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ICT demands scrutiny of China's bid for UNESCO World heritage for Kekexili
[Friday, July 07, 2017 19:29]

Image: Diane Barker, Instagram: Heartofasia108)
Image: Diane Barker, Instagram: Heartofasia108)
DHARAMSHALA, July 7: The International Campaign for Tibet has said the UNESCO World Heritage Committee, meeting in Krakow Friday, risks contravening its own guidelines if it approves without question a controversial nomination by the Chinese government for a vast area of Tibet known as Hoh Xil (“Achen Gangyap” in Tibetan).

The International Campaign for Tibet demanded more detailed examination of the nomination prior to inscription, seeking deferral of nominations for more in-depth assessment and study. “The traditional nomadic life of Tibetans must be respected and guaranteed as a precondition for the inscription, with a land use plan that establishes the right of Tibetans to graze their animals,” the Washington DC based NGO said on its website.

An expert mission for UNESCO identified serious concerns about China’s nomination, including the dangers to wildlife presented by an engineering corridor that runs through the area. However, in a conclusion that appears inconsistent with such warnings, the scientific mission from the International Union for the Conservation of Nature concluded that the nomination should still be approved at the 41st World Heritage Committee.

According to the ICT, the inscription of Hoh Xil without further detailed assessment would effectively signify endorsement from the international cultural heritage body of China’s ambitious policies including the displacement of Tibetan nomads from their land and the criminalization of traditionally productive and sustainable activities such as pastoralism and gathering medicinal herbs. “The involvement of Tibetans – and nomads in particular – as stewards is essential to sustaining the wildlife, the long-term health of the ecosystems, and the water resources that China and Asia depend upon”, said the ICT.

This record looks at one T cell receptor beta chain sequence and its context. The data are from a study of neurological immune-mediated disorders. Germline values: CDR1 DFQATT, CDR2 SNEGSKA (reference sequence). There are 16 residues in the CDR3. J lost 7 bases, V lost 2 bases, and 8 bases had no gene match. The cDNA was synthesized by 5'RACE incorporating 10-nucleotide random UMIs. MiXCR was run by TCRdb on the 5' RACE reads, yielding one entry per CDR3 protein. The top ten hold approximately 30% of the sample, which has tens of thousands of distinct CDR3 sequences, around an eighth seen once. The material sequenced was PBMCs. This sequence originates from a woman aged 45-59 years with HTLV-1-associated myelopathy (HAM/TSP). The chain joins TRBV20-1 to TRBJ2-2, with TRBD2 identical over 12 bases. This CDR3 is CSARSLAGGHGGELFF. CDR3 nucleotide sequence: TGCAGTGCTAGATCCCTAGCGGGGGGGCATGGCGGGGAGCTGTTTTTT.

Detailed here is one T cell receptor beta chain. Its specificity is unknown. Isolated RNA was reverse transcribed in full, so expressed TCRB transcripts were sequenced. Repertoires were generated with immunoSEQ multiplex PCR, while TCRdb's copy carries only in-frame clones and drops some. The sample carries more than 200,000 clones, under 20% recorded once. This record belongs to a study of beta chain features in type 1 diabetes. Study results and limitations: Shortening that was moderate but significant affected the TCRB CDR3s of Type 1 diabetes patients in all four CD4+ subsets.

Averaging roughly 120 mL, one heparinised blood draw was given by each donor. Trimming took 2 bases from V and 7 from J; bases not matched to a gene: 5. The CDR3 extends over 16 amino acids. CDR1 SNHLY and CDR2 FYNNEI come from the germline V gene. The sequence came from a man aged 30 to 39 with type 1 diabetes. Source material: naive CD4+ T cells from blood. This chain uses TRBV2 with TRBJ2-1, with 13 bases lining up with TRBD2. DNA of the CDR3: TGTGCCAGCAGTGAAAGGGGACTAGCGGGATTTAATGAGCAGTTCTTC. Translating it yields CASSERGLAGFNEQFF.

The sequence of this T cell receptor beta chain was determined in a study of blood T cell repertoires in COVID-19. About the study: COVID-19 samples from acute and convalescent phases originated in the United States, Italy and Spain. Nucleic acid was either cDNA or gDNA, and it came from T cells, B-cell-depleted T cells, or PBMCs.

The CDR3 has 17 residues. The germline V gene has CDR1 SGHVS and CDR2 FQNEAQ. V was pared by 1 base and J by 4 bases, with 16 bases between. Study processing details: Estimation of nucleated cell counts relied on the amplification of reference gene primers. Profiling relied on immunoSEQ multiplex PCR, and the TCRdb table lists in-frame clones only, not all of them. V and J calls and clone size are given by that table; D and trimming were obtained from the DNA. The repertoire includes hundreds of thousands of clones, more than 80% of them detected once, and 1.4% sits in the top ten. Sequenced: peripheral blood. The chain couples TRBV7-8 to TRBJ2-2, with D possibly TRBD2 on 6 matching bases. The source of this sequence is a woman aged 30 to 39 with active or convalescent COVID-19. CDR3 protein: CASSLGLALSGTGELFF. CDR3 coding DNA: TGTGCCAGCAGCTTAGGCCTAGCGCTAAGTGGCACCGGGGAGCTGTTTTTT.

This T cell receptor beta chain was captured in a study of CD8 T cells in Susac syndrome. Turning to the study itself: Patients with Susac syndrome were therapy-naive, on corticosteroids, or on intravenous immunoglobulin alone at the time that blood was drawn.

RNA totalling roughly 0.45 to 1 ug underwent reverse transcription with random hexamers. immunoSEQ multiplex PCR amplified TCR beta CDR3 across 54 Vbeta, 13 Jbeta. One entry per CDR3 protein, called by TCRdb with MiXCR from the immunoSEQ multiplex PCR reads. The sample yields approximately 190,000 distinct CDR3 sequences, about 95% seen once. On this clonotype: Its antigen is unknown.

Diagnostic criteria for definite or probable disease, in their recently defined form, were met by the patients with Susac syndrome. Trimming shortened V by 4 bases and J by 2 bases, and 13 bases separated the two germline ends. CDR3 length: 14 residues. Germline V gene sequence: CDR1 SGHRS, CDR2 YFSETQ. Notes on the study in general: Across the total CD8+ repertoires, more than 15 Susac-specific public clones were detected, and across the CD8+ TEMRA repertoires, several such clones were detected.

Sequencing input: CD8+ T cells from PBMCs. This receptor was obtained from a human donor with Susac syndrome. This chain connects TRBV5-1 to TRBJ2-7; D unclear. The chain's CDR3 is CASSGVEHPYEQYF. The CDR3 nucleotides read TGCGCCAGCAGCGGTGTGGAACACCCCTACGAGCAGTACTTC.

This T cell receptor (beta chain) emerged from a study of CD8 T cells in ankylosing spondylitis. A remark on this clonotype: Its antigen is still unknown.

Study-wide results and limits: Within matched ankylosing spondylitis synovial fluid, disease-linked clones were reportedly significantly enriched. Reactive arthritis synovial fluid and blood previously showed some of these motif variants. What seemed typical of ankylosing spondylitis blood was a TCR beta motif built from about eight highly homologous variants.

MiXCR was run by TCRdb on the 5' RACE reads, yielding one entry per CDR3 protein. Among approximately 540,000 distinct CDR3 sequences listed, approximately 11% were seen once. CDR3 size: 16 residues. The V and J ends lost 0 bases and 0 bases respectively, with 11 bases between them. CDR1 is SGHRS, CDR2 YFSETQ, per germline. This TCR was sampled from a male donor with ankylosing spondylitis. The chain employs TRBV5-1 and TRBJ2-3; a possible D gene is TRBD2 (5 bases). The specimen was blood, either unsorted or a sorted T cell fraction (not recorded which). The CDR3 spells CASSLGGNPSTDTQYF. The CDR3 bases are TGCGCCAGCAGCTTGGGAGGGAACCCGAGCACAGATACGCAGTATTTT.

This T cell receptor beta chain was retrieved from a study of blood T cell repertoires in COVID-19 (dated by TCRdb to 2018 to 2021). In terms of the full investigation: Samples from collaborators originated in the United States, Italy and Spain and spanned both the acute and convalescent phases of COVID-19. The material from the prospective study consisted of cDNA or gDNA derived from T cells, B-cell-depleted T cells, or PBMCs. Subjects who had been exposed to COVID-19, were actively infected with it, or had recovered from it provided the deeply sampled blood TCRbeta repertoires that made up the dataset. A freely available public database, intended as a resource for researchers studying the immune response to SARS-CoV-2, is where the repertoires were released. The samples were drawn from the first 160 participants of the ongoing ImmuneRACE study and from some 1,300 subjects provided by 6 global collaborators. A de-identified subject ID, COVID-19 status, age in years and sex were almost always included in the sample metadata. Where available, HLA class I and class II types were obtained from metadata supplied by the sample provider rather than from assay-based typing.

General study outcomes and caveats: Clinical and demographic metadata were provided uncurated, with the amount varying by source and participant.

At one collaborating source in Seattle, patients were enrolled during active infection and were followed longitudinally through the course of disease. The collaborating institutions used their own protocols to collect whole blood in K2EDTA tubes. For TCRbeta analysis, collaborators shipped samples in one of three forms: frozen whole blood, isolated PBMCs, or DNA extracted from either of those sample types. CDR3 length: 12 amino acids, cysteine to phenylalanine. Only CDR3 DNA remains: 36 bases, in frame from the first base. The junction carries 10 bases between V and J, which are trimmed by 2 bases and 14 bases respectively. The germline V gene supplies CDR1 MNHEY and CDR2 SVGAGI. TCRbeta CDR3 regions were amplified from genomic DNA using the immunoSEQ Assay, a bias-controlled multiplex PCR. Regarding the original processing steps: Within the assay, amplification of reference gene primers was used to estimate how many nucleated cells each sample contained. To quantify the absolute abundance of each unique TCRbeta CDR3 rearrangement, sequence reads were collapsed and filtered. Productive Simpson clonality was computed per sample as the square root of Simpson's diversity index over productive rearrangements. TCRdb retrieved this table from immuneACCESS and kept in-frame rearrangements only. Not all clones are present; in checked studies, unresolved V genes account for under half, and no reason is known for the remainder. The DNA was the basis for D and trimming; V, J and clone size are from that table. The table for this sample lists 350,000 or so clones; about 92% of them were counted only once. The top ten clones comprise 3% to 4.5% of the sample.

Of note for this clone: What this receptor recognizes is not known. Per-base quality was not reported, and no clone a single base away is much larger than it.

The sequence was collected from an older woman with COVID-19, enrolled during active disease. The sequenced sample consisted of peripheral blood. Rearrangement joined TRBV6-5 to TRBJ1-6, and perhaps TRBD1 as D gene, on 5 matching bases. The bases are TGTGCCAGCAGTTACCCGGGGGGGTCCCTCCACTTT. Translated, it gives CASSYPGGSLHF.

Matteo Mecacci, President of ICT, said: “While of course we fully support the aim of protecting biodiversity in the UNESCO application, UNESCO Committee members have a serious decision before them – they could decide to help ensure the survival of the nomadic traditions of one of the richest spiritual cultures in the world. Or they could risk giving UNESCO’s approval and brand equity to a nomination that raises serious concern and questions – a precedent that has been set before with detrimental results. For instance in the ‘Three Parallel Rivers’ protected area of Yunnan, given World Heritage status in 2002, the actual rivers were excluded from the defined protected area, which allowed China to proceed with hydro dam construction, power grid construction and other development – resulting in a decline in wildlife population and difficulties for the local Tibetan population.”

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